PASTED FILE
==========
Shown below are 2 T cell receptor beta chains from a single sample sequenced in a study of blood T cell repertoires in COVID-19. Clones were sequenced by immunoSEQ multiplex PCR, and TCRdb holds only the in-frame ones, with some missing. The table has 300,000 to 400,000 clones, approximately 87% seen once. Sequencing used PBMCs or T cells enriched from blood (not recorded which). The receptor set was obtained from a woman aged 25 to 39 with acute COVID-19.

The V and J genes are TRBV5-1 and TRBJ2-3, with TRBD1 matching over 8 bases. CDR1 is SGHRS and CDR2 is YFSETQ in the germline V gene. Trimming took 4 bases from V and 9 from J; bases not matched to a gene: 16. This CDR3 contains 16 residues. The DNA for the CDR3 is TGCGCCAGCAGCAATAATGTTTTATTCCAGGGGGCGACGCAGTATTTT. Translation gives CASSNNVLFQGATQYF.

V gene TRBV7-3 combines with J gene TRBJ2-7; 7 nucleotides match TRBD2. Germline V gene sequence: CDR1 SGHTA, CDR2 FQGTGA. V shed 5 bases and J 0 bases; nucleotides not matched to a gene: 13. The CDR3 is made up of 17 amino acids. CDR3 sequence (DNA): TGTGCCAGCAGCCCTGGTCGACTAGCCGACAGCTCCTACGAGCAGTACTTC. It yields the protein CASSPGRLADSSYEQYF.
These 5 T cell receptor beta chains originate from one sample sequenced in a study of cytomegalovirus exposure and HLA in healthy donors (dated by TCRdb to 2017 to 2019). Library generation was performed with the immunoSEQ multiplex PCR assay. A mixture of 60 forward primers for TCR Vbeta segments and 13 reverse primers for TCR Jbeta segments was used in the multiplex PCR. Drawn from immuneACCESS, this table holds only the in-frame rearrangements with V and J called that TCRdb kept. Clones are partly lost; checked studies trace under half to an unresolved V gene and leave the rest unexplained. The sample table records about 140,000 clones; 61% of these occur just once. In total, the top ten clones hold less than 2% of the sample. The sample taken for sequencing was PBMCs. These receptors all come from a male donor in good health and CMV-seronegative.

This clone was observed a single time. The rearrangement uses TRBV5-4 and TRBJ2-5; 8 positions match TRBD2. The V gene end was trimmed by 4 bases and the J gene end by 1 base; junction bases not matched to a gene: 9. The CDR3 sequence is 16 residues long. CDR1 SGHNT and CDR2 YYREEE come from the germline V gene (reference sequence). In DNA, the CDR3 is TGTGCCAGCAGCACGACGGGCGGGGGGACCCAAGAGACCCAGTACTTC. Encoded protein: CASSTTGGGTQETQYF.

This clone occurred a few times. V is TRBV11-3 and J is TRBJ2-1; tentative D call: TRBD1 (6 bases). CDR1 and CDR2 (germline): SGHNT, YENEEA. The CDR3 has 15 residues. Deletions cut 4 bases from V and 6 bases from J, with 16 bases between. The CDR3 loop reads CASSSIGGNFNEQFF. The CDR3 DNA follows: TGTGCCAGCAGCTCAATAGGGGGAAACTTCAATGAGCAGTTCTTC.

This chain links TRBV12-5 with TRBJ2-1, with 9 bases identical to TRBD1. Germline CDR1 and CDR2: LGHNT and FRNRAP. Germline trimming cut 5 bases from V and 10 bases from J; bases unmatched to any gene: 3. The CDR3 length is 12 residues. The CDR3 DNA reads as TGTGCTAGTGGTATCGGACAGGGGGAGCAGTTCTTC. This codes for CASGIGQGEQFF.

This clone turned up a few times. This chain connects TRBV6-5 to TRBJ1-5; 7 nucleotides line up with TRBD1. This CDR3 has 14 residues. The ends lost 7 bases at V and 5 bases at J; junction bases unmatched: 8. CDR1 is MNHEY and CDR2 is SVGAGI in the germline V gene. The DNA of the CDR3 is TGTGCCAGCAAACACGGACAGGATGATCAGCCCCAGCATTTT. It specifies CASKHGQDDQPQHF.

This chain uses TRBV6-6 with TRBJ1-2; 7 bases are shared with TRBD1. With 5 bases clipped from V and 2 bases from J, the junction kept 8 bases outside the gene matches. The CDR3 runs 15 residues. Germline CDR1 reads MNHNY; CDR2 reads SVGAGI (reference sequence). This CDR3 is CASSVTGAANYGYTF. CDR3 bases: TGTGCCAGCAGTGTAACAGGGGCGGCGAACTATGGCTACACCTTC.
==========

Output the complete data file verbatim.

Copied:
Shown below are 2 T cell receptor beta chains from a single sample sequenced in a study of blood T cell repertoires in COVID-19. Clones were sequenced by immunoSEQ multiplex PCR, and TCRdb holds only the in-frame ones, with some missing. The table has 300,000 to 400,000 clones, approximately 87% seen once. Sequencing used PBMCs or T cells enriched from blood (not recorded which). The receptor set was obtained from a woman aged 25 to 39 with acute COVID-19.

The V and J genes are TRBV5-1 and TRBJ2-3, with TRBD1 matching over 8 bases. CDR1 is SGHRS and CDR2 is YFSETQ in the germline V gene. Trimming took 4 bases from V and 9 from J; bases not matched to a gene: 16. This CDR3 contains 16 residues. The DNA for the CDR3 is TGCGCCAGCAGCAATAATGTTTTATTCCAGGGGGCGACGCAGTATTTT. Translation gives CASSNNVLFQGATQYF.

V gene TRBV7-3 combines with J gene TRBJ2-7; 7 nucleotides match TRBD2. Germline V gene sequence: CDR1 SGHTA, CDR2 FQGTGA. V shed 5 bases and J 0 bases; nucleotides not matched to a gene: 13. The CDR3 is made up of 17 amino acids. CDR3 sequence (DNA): TGTGCCAGCAGCCCTGGTCGACTAGCCGACAGCTCCTACGAGCAGTACTTC. It yields the protein CASSPGRLADSSYEQYF.
These 5 T cell receptor beta chains originate from one sample sequenced in a study of cytomegalovirus exposure and HLA in healthy donors (dated by TCRdb to 2017 to 2019). Library generation was performed with the immunoSEQ multiplex PCR assay. A mixture of 60 forward primers for TCR Vbeta segments and 13 reverse primers for TCR Jbeta segments was used in the multiplex PCR. Drawn from immuneACCESS, this table holds only the in-frame rearrangements with V and J called that TCRdb kept. Clones are partly lost; checked studies trace under half to an unresolved V gene and leave the rest unexplained. The sample table records about 140,000 clones; 61% of these occur just once. In total, the top ten clones hold less than 2% of the sample. The sample taken for sequencing was PBMCs. These receptors all come from a male donor in good health and CMV-seronegative.

This clone was observed a single time. The rearrangement uses TRBV5-4 and TRBJ2-5; 8 positions match TRBD2. The V gene end was trimmed by 4 bases and the J gene end by 1 base; junction bases not matched to a gene: 9. The CDR3 sequence is 16 residues long. CDR1 SGHNT and CDR2 YYREEE come from the germline V gene (reference sequence). In DNA, the CDR3 is TGTGCCAGCAGCACGACGGGCGGGGGGACCCAAGAGACCCAGTACTTC. Encoded protein: CASSTTGGGTQETQYF.

This clone occurred a few times. V is TRBV11-3 and J is TRBJ2-1; tentative D call: TRBD1 (6 bases). CDR1 and CDR2 (germline): SGHNT, YENEEA. The CDR3 has 15 residues. Deletions cut 4 bases from V and 6 bases from J, with 16 bases between. The CDR3 loop reads CASSSIGGNFNEQFF. The CDR3 DNA follows: TGTGCCAGCAGCTCAATAGGGGGAAACTTCAATGAGCAGTTCTTC.

This chain links TRBV12-5 with TRBJ2-1, with 9 bases identical to TRBD1. Germline CDR1 and CDR2: LGHNT and FRNRAP. Germline trimming cut 5 bases from V and 10 bases from J; bases unmatched to any gene: 3. The CDR3 length is 12 residues. The CDR3 DNA reads as TGTGCTAGTGGTATCGGACAGGGGGAGCAGTTCTTC. This codes for CASGIGQGEQFF.

This clone turned up a few times. This chain connects TRBV6-5 to TRBJ1-5; 7 nucleotides line up with TRBD1. This CDR3 has 14 residues. The ends lost 7 bases at V and 5 bases at J; junction bases unmatched: 8. CDR1 is MNHEY and CDR2 is SVGAGI in the germline V gene. The DNA of the CDR3 is TGTGCCAGCAAACACGGACAGGATGATCAGCCCCAGCATTTT. It specifies CASKHGQDDQPQHF.

This chain uses TRBV6-6 with TRBJ1-2; 7 bases are shared with TRBD1. With 5 bases clipped from V and 2 bases from J, the junction kept 8 bases outside the gene matches. The CDR3 runs 15 residues. Germline CDR1 reads MNHNY; CDR2 reads SVGAGI (reference sequence). This CDR3 is CASSVTGAANYGYTF. CDR3 bases: TGTGCCAGCAGTGTAACAGGGGCGGCGAACTATGGCTACACCTTC.